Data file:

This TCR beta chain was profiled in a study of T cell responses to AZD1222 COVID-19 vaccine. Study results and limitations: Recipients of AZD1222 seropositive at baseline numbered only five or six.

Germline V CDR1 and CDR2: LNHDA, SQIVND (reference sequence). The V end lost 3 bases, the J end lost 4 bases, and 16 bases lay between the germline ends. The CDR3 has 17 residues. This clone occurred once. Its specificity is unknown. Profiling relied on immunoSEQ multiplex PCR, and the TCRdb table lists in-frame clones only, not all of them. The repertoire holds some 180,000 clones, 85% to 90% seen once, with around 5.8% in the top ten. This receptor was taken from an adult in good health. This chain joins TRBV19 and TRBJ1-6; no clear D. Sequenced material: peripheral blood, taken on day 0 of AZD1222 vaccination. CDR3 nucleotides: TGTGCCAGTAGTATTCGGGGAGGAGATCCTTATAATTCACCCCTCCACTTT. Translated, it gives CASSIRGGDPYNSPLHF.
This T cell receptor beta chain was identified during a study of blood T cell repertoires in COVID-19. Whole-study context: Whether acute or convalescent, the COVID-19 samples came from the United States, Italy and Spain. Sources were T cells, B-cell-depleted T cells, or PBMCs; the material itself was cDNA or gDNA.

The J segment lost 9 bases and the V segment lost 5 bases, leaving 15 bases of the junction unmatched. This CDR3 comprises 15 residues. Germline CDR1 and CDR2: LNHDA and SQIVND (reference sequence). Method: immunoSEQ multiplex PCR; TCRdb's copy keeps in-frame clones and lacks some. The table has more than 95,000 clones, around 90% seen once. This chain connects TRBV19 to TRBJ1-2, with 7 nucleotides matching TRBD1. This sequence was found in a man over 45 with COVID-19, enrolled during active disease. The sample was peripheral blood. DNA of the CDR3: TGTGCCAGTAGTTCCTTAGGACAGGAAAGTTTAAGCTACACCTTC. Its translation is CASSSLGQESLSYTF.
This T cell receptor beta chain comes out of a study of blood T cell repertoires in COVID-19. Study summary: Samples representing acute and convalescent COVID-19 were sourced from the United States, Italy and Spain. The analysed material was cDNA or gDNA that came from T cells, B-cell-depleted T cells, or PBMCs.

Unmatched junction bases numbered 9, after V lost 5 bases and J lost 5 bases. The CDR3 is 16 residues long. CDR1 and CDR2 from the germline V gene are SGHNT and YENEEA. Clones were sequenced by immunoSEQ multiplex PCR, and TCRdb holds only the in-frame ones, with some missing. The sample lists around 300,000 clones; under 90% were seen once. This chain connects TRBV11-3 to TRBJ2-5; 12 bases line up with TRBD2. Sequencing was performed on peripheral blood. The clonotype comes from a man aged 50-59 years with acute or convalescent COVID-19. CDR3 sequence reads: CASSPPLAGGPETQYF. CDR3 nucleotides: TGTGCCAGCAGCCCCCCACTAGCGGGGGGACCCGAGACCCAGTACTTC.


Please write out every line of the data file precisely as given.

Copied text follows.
This TCR beta chain was profiled in a study of T cell responses to AZD1222 COVID-19 vaccine. Study results and limitations: Recipients of AZD1222 seropositive at baseline numbered only five or six.

Germline V CDR1 and CDR2: LNHDA, SQIVND (reference sequence). The V end lost 3 bases, the J end lost 4 bases, and 16 bases lay between the germline ends. The CDR3 has 17 residues. This clone occurred once. Its specificity is unknown. Profiling relied on immunoSEQ multiplex PCR, and the TCRdb table lists in-frame clones only, not all of them. The repertoire holds some 180,000 clones, 85% to 90% seen once, with around 5.8% in the top ten. This receptor was taken from an adult in good health. This chain joins TRBV19 and TRBJ1-6; no clear D. Sequenced material: peripheral blood, taken on day 0 of AZD1222 vaccination. CDR3 nucleotides: TGTGCCAGTAGTATTCGGGGAGGAGATCCTTATAATTCACCCCTCCACTTT. Translated, it gives CASSIRGGDPYNSPLHF.
This T cell receptor beta chain was identified during a study of blood T cell repertoires in COVID-19. Whole-study context: Whether acute or convalescent, the COVID-19 samples came from the United States, Italy and Spain. Sources were T cells, B-cell-depleted T cells, or PBMCs; the material itself was cDNA or gDNA.

The J segment lost 9 bases and the V segment lost 5 bases, leaving 15 bases of the junction unmatched. This CDR3 comprises 15 residues. Germline CDR1 and CDR2: LNHDA and SQIVND (reference sequence). Method: immunoSEQ multiplex PCR; TCRdb's copy keeps in-frame clones and lacks some. The table has more than 95,000 clones, around 90% seen once. This chain connects TRBV19 to TRBJ1-2, with 7 nucleotides matching TRBD1. This sequence was found in a man over 45 with COVID-19, enrolled during active disease. The sample was peripheral blood. DNA of the CDR3: TGTGCCAGTAGTTCCTTAGGACAGGAAAGTTTAAGCTACACCTTC. Its translation is CASSSLGQESLSYTF.
This T cell receptor beta chain comes out of a study of blood T cell repertoires in COVID-19. Study summary: Samples representing acute and convalescent COVID-19 were sourced from the United States, Italy and Spain. The analysed material was cDNA or gDNA that came from T cells, B-cell-depleted T cells, or PBMCs.

Unmatched junction bases numbered 9, after V lost 5 bases and J lost 5 bases. The CDR3 is 16 residues long. CDR1 and CDR2 from the germline V gene are SGHNT and YENEEA. Clones were sequenced by immunoSEQ multiplex PCR, and TCRdb holds only the in-frame ones, with some missing. The sample lists around 300,000 clones; under 90% were seen once. This chain connects TRBV11-3 to TRBJ2-5; 12 bases line up with TRBD2. Sequencing was performed on peripheral blood. The clonotype comes from a man aged 50-59 years with acute or convalescent COVID-19. CDR3 sequence reads: CASSPPLAGGPETQYF. CDR3 nucleotides: TGTGCCAGCAGCCCCCCACTAGCGGGGGGACCCGAGACCCAGTACTTC.